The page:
During the late 19th Century, Americans were a substantial part of the House of Worth’s clientele. With the rise of a new class of monied families arising after the American Civil War, there was now a large class of Americans with a lot of money (aka nouveau riche) to spend combined with the desire to acquire the trappings of wealth and power of which high fashion was an important element. Charles Worth was more than happy to fill this need, especially as he struggled to keep his fashion house financially afloat in the wake of the disastrous Franco-Prussian War and overall economic disorder resulting from the fall of Napoleon III’s regime. In fact, not only was American money welcome, but it was an absolute necessity now that there was no longer the built-in clientele that came along with the patronage of the Imperial Court.
Although Worth ultimately licensed some of his designs for production on the American market by third party manufacturers, his primary business model consisted of Americans, typically the wives and daughters, visiting his salon while making the socially obligatory “grand tour” of Europe (seen as a means of acquiring instant culture and refinement). The high point of the grand tour was visiting Worth’s salon where entire wardrobes could be ordered (Worth prided himself on being able to complete any order in one week). In the course of visiting Worth’s salon, custom pattern drafts and a full-scale mannequin of each client were created so that dresses could later be ordered without having to make a return visit but for many, it was the experience of actually visiting Worth’s salon and making their purchases in person and perhaps being granted an audience by the Master himself.
One example of Worth’s American patronage was a dress that was created in 1883 for a one Miss Fannie Farwell of Lake Forest, Illinois who, at the age of 19, travelled with her cousin Grace to Paris to go to finishing school. Here’s Miss Farwell, cropped from a family portrait:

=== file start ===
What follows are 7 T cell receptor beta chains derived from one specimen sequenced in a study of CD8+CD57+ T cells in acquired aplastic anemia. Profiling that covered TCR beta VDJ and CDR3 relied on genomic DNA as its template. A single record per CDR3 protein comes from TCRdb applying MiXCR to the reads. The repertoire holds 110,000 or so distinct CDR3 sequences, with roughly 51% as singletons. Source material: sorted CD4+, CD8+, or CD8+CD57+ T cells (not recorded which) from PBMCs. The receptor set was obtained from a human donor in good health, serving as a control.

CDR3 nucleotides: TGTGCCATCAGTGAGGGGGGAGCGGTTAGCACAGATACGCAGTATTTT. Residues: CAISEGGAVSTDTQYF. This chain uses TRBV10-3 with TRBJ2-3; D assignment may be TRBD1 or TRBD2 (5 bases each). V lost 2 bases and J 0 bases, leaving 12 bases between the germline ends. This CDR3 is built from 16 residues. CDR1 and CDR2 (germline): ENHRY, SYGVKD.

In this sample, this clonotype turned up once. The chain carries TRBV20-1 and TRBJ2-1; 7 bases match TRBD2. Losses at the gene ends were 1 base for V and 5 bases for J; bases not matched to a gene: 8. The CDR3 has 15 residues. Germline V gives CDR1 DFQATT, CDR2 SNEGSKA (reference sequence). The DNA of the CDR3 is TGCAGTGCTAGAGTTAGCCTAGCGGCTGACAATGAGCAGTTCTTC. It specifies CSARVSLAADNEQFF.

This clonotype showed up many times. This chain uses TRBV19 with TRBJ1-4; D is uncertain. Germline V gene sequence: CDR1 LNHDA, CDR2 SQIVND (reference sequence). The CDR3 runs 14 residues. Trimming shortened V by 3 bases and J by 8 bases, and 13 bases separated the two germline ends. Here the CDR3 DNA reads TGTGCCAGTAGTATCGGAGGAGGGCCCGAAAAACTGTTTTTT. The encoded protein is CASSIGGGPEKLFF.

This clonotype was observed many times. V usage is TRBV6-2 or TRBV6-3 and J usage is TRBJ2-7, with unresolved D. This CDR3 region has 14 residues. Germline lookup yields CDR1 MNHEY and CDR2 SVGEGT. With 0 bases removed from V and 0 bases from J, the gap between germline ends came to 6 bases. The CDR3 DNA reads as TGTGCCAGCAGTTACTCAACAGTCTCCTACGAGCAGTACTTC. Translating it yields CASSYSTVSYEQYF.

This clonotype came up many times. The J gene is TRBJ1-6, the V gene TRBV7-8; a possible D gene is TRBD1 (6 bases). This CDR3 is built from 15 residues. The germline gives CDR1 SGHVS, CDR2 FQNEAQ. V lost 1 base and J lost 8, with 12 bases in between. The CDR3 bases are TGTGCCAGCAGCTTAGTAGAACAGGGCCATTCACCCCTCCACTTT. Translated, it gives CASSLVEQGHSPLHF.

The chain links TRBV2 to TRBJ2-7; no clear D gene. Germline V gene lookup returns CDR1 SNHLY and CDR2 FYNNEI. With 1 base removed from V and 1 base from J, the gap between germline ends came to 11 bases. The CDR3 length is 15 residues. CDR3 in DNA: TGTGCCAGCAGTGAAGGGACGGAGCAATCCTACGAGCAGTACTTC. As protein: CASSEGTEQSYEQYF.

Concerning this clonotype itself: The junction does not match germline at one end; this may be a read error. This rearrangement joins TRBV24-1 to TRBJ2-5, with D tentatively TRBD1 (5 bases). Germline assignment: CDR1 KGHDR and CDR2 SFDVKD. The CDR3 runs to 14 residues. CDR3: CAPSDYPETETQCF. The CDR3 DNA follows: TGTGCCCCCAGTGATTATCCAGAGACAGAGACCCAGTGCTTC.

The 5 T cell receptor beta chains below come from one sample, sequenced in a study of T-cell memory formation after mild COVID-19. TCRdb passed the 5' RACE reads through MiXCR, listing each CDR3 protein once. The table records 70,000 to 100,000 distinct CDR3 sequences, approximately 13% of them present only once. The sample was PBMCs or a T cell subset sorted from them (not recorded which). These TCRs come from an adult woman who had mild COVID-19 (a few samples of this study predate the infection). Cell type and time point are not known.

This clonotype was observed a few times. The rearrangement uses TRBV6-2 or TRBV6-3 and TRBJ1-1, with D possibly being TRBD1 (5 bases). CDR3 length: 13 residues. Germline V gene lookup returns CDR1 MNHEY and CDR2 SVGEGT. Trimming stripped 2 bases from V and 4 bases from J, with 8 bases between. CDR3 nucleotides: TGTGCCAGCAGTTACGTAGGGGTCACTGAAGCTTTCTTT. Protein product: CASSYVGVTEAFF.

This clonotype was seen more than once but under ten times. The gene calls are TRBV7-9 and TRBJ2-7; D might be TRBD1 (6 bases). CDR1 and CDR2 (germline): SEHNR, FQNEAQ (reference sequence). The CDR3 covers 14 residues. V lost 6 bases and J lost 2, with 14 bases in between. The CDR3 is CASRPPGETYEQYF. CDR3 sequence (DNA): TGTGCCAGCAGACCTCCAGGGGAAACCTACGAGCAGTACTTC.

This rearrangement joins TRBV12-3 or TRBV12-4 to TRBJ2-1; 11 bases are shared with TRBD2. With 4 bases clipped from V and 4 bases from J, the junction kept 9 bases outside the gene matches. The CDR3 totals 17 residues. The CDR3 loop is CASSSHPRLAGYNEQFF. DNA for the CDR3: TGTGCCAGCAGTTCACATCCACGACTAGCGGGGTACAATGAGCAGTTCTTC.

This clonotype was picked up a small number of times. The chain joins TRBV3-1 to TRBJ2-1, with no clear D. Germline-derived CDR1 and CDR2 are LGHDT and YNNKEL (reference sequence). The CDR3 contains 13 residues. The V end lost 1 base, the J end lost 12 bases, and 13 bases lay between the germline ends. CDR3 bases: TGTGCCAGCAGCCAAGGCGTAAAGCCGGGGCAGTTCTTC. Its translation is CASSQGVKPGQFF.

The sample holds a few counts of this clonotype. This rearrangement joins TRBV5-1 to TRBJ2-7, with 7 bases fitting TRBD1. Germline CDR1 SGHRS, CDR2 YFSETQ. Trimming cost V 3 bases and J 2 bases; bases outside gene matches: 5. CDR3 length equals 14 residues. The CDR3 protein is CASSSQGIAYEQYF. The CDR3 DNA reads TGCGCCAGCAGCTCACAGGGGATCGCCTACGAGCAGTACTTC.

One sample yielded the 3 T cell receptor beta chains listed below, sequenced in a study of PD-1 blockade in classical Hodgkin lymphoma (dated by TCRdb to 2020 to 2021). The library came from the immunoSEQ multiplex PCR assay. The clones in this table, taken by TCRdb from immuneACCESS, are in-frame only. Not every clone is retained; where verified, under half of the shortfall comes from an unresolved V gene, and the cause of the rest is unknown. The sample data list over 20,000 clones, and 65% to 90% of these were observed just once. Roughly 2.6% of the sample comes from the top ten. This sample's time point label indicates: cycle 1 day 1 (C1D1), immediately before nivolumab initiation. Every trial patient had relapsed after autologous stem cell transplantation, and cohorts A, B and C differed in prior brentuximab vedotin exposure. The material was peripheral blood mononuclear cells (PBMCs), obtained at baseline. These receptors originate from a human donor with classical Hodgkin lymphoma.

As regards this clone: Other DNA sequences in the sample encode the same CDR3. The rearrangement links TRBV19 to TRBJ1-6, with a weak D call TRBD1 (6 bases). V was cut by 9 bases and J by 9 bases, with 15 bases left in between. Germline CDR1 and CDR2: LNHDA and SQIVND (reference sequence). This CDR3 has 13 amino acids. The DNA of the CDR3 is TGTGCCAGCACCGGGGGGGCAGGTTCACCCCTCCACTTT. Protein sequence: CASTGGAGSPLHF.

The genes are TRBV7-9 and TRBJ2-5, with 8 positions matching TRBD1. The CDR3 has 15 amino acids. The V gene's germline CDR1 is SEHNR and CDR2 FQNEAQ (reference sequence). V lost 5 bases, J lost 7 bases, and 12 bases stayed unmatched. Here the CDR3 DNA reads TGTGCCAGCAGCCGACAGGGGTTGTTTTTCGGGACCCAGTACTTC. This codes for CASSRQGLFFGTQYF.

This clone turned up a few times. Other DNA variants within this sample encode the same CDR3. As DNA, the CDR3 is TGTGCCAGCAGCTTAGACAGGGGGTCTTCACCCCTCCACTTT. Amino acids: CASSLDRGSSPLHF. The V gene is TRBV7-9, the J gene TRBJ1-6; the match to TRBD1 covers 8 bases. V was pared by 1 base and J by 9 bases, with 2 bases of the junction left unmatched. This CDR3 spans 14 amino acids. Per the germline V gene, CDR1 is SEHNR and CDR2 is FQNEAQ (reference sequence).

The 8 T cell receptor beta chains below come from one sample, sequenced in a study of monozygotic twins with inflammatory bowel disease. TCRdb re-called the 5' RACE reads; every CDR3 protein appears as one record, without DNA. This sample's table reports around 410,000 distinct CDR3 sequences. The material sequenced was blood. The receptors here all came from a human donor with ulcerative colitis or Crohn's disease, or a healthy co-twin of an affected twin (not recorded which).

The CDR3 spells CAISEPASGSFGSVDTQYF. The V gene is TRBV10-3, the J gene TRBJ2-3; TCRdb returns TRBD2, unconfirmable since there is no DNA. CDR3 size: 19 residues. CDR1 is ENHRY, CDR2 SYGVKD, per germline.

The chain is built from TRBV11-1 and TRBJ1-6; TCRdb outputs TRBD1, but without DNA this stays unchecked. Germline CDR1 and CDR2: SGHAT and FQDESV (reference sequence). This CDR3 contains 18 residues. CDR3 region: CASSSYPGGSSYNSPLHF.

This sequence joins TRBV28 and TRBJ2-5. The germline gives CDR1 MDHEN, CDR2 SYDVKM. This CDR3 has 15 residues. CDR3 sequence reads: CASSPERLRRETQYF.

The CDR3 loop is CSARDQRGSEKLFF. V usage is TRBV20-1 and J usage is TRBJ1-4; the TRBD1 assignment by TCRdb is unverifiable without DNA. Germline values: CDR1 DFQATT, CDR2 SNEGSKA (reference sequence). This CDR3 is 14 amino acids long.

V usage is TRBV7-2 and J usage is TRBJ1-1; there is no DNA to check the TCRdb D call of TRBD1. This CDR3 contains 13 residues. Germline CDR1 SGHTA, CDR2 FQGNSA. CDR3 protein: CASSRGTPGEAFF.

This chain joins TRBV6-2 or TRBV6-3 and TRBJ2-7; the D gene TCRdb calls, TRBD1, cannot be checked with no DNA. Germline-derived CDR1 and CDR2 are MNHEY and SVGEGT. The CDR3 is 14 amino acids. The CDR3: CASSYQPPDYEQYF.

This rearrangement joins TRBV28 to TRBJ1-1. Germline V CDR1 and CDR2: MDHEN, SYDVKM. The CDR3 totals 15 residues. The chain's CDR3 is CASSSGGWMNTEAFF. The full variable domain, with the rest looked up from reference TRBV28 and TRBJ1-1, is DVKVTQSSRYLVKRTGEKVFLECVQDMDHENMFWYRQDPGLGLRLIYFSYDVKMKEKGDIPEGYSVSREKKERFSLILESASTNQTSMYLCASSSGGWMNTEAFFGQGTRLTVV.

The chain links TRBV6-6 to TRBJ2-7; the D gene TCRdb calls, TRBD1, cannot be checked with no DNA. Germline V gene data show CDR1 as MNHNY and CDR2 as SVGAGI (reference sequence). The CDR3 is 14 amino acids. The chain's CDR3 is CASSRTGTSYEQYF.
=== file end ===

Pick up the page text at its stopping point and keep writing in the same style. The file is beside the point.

The dress itself today resides in the costume collection of the Chicago History Museum. Below are some pictures of the dress:
Style-wise, this dress is firmly in the Late Bustle Era with its high train and bustle. The overskirt and bodice are constructed of an ivory colored silk moire with a blue floral print while the underskirt, train, and cuffs are constructed of a light grey/green silk faille. The bodice is also trimmed in multiple layers of ivory/champagne colored lace. In many respects, the color scheme resembles the Strathearn Ranch Dress that we discussed in a previous post. Unfortunately, the pictures are not as high resolution as we would like but they give a pretty good view of the dress. Below are a few close-up views:
We would love to be able to study this dress in closer detail, the subtle floral print pattern is especially compelling, especially with the light blue color up against an ivory background combined with the grey/green fabric. Overall, it’s an aesthetically pleasing package and it’s nice to be able to trace the dress to a specific person who wore it. Too bad we don’t have a picture of Miss Farwell wearing the dress (one can hope). 🙂 Finally, it’s worth noting that it was because of Worth’s American clientele that there are so many surviving examples of his work, especially in the Metropolitan Museum of Art in New York. We hope that you’ve enjoyed this little excursion into the world of Worth and his fashion house.